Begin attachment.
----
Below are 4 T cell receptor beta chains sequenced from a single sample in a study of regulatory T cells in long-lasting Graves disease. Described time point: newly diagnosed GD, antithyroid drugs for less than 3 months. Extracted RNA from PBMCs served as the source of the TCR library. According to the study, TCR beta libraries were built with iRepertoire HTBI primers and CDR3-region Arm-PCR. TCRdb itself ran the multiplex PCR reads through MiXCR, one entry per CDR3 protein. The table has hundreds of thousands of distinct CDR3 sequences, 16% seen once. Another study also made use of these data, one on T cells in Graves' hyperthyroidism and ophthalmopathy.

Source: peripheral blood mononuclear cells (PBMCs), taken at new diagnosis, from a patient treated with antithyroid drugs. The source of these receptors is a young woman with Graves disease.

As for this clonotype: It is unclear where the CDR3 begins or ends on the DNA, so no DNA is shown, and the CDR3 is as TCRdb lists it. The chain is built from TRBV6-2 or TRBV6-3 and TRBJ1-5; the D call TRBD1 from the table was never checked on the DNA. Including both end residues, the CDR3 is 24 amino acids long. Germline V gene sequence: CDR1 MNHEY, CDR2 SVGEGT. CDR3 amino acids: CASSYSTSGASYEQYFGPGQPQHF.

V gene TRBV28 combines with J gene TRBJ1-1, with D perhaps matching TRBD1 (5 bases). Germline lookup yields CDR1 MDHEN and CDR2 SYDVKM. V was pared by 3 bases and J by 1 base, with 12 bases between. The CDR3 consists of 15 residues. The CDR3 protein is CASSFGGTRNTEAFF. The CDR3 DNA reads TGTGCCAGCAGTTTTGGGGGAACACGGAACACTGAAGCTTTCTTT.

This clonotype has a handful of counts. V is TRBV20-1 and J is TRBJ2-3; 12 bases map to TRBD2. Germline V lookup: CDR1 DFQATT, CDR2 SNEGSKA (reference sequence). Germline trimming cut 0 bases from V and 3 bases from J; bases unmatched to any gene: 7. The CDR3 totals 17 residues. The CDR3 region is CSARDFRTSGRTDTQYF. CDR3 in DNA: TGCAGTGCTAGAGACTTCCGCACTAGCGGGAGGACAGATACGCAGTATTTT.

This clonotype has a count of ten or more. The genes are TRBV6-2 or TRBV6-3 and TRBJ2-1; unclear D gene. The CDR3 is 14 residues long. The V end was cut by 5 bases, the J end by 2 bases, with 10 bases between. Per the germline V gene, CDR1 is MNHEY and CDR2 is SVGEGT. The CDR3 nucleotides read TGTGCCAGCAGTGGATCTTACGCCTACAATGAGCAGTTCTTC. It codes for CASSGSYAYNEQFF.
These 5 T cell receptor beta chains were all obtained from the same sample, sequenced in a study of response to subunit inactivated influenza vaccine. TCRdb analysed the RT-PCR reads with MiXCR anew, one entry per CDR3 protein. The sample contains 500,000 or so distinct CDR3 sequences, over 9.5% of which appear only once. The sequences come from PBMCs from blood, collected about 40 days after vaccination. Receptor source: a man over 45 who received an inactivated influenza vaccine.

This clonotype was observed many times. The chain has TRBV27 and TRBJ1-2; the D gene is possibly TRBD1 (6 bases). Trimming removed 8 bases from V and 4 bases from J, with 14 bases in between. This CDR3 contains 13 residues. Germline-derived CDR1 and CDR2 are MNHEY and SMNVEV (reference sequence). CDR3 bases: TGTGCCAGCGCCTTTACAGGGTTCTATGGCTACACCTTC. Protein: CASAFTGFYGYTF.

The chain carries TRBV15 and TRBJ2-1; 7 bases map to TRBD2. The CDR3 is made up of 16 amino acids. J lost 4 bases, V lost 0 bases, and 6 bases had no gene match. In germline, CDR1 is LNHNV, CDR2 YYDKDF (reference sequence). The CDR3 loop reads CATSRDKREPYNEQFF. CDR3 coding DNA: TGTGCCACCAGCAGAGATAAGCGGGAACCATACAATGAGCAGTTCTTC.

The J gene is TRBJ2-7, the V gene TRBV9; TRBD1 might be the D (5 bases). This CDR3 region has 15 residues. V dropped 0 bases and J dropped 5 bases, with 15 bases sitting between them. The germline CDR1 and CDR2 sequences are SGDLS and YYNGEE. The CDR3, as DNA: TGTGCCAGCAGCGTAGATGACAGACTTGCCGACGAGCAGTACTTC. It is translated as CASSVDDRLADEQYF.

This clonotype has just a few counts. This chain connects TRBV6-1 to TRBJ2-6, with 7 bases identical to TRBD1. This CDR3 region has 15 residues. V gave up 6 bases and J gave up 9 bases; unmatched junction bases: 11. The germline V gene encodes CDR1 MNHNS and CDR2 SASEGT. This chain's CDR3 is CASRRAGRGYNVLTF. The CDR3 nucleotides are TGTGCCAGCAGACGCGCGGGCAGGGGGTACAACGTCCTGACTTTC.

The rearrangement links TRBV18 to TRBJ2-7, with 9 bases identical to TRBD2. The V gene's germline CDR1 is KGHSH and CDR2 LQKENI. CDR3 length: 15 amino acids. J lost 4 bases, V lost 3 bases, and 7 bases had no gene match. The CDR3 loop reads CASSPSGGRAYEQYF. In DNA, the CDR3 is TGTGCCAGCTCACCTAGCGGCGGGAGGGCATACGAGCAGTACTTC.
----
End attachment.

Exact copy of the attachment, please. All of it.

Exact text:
Below are 4 T cell receptor beta chains sequenced from a single sample in a study of regulatory T cells in long-lasting Graves disease. Described time point: newly diagnosed GD, antithyroid drugs for less than 3 months. Extracted RNA from PBMCs served as the source of the TCR library. According to the study, TCR beta libraries were built with iRepertoire HTBI primers and CDR3-region Arm-PCR. TCRdb itself ran the multiplex PCR reads through MiXCR, one entry per CDR3 protein. The table has hundreds of thousands of distinct CDR3 sequences, 16% seen once. Another study also made use of these data, one on T cells in Graves' hyperthyroidism and ophthalmopathy.

Source: peripheral blood mononuclear cells (PBMCs), taken at new diagnosis, from a patient treated with antithyroid drugs. The source of these receptors is a young woman with Graves disease.

As for this clonotype: It is unclear where the CDR3 begins or ends on the DNA, so no DNA is shown, and the CDR3 is as TCRdb lists it. The chain is built from TRBV6-2 or TRBV6-3 and TRBJ1-5; the D call TRBD1 from the table was never checked on the DNA. Including both end residues, the CDR3 is 24 amino acids long. Germline V gene sequence: CDR1 MNHEY, CDR2 SVGEGT. CDR3 amino acids: CASSYSTSGASYEQYFGPGQPQHF.

V gene TRBV28 combines with J gene TRBJ1-1, with D perhaps matching TRBD1 (5 bases). Germline lookup yields CDR1 MDHEN and CDR2 SYDVKM. V was pared by 3 bases and J by 1 base, with 12 bases between. The CDR3 consists of 15 residues. The CDR3 protein is CASSFGGTRNTEAFF. The CDR3 DNA reads TGTGCCAGCAGTTTTGGGGGAACACGGAACACTGAAGCTTTCTTT.

This clonotype has a handful of counts. V is TRBV20-1 and J is TRBJ2-3; 12 bases map to TRBD2. Germline V lookup: CDR1 DFQATT, CDR2 SNEGSKA (reference sequence). Germline trimming cut 0 bases from V and 3 bases from J; bases unmatched to any gene: 7. The CDR3 totals 17 residues. The CDR3 region is CSARDFRTSGRTDTQYF. CDR3 in DNA: TGCAGTGCTAGAGACTTCCGCACTAGCGGGAGGACAGATACGCAGTATTTT.

This clonotype has a count of ten or more. The genes are TRBV6-2 or TRBV6-3 and TRBJ2-1; unclear D gene. The CDR3 is 14 residues long. The V end was cut by 5 bases, the J end by 2 bases, with 10 bases between. Per the germline V gene, CDR1 is MNHEY and CDR2 is SVGEGT. The CDR3 nucleotides read TGTGCCAGCAGTGGATCTTACGCCTACAATGAGCAGTTCTTC. It codes for CASSGSYAYNEQFF.
These 5 T cell receptor beta chains were all obtained from the same sample, sequenced in a study of response to subunit inactivated influenza vaccine. TCRdb analysed the RT-PCR reads with MiXCR anew, one entry per CDR3 protein. The sample contains 500,000 or so distinct CDR3 sequences, over 9.5% of which appear only once. The sequences come from PBMCs from blood, collected about 40 days after vaccination. Receptor source: a man over 45 who received an inactivated influenza vaccine.

This clonotype was observed many times. The chain has TRBV27 and TRBJ1-2; the D gene is possibly TRBD1 (6 bases). Trimming removed 8 bases from V and 4 bases from J, with 14 bases in between. This CDR3 contains 13 residues. Germline-derived CDR1 and CDR2 are MNHEY and SMNVEV (reference sequence). CDR3 bases: TGTGCCAGCGCCTTTACAGGGTTCTATGGCTACACCTTC. Protein: CASAFTGFYGYTF.

The chain carries TRBV15 and TRBJ2-1; 7 bases map to TRBD2. The CDR3 is made up of 16 amino acids. J lost 4 bases, V lost 0 bases, and 6 bases had no gene match. In germline, CDR1 is LNHNV, CDR2 YYDKDF (reference sequence). The CDR3 loop reads CATSRDKREPYNEQFF. CDR3 coding DNA: TGTGCCACCAGCAGAGATAAGCGGGAACCATACAATGAGCAGTTCTTC.

The J gene is TRBJ2-7, the V gene TRBV9; TRBD1 might be the D (5 bases). This CDR3 region has 15 residues. V dropped 0 bases and J dropped 5 bases, with 15 bases sitting between them. The germline CDR1 and CDR2 sequences are SGDLS and YYNGEE. The CDR3, as DNA: TGTGCCAGCAGCGTAGATGACAGACTTGCCGACGAGCAGTACTTC. It is translated as CASSVDDRLADEQYF.

This clonotype has just a few counts. This chain connects TRBV6-1 to TRBJ2-6, with 7 bases identical to TRBD1. This CDR3 region has 15 residues. V gave up 6 bases and J gave up 9 bases; unmatched junction bases: 11. The germline V gene encodes CDR1 MNHNS and CDR2 SASEGT. This chain's CDR3 is CASRRAGRGYNVLTF. The CDR3 nucleotides are TGTGCCAGCAGACGCGCGGGCAGGGGGTACAACGTCCTGACTTTC.

The rearrangement links TRBV18 to TRBJ2-7, with 9 bases identical to TRBD2. The V gene's germline CDR1 is KGHSH and CDR2 LQKENI. CDR3 length: 15 amino acids. J lost 4 bases, V lost 3 bases, and 7 bases had no gene match. The CDR3 loop reads CASSPSGGRAYEQYF. In DNA, the CDR3 is TGTGCCAGCTCACCTAGCGGCGGGAGGGCATACGAGCAGTACTTC.